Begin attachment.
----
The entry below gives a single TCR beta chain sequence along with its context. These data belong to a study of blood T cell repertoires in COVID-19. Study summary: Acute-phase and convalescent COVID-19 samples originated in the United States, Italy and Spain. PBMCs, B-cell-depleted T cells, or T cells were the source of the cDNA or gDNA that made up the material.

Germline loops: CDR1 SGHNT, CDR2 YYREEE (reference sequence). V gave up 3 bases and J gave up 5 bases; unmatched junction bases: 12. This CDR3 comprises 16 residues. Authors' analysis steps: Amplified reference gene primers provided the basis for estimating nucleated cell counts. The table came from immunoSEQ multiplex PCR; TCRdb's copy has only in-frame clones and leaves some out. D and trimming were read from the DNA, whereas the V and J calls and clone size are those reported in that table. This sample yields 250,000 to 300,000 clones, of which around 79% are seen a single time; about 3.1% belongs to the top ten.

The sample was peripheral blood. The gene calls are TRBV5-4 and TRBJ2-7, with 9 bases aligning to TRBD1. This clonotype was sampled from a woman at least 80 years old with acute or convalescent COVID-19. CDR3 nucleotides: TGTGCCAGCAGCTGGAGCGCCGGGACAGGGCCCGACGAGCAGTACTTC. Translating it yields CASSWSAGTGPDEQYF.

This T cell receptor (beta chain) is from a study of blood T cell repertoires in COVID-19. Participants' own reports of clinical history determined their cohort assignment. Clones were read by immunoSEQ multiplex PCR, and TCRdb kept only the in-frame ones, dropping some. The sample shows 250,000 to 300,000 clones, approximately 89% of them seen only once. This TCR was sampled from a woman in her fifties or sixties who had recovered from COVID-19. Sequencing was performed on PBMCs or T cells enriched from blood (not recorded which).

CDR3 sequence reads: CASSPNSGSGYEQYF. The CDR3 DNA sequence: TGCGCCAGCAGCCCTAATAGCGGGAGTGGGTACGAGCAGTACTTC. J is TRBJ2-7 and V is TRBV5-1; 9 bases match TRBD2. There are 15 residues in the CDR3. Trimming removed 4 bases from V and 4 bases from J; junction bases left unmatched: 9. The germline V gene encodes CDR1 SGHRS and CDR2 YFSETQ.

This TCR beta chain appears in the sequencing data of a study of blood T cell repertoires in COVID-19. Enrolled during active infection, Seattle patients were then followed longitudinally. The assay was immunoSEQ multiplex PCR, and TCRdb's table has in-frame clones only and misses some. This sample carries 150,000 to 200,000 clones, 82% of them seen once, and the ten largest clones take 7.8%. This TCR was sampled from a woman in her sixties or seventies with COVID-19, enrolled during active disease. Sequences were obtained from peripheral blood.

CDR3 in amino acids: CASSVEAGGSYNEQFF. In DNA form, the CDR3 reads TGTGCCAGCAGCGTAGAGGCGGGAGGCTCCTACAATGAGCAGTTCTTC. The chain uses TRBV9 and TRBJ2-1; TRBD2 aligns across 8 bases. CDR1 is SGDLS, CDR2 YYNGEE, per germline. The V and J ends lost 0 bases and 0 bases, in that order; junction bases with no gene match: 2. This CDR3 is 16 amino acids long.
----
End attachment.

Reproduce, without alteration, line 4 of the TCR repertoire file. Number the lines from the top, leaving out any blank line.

This T cell receptor (beta chain) is from a study of blood T cell repertoires in COVID-19. Participants' own reports of clinical history determined their cohort assignment. Clones were read by immunoSEQ multiplex PCR, and TCRdb kept only the in-frame ones, dropping some. The sample shows 250,000 to 300,000 clones, approximately 89% of them seen only once. This TCR was sampled from a woman in her fifties or sixties who had recovered from COVID-19. Sequencing was performed on PBMCs or T cells enriched from blood (not recorded which).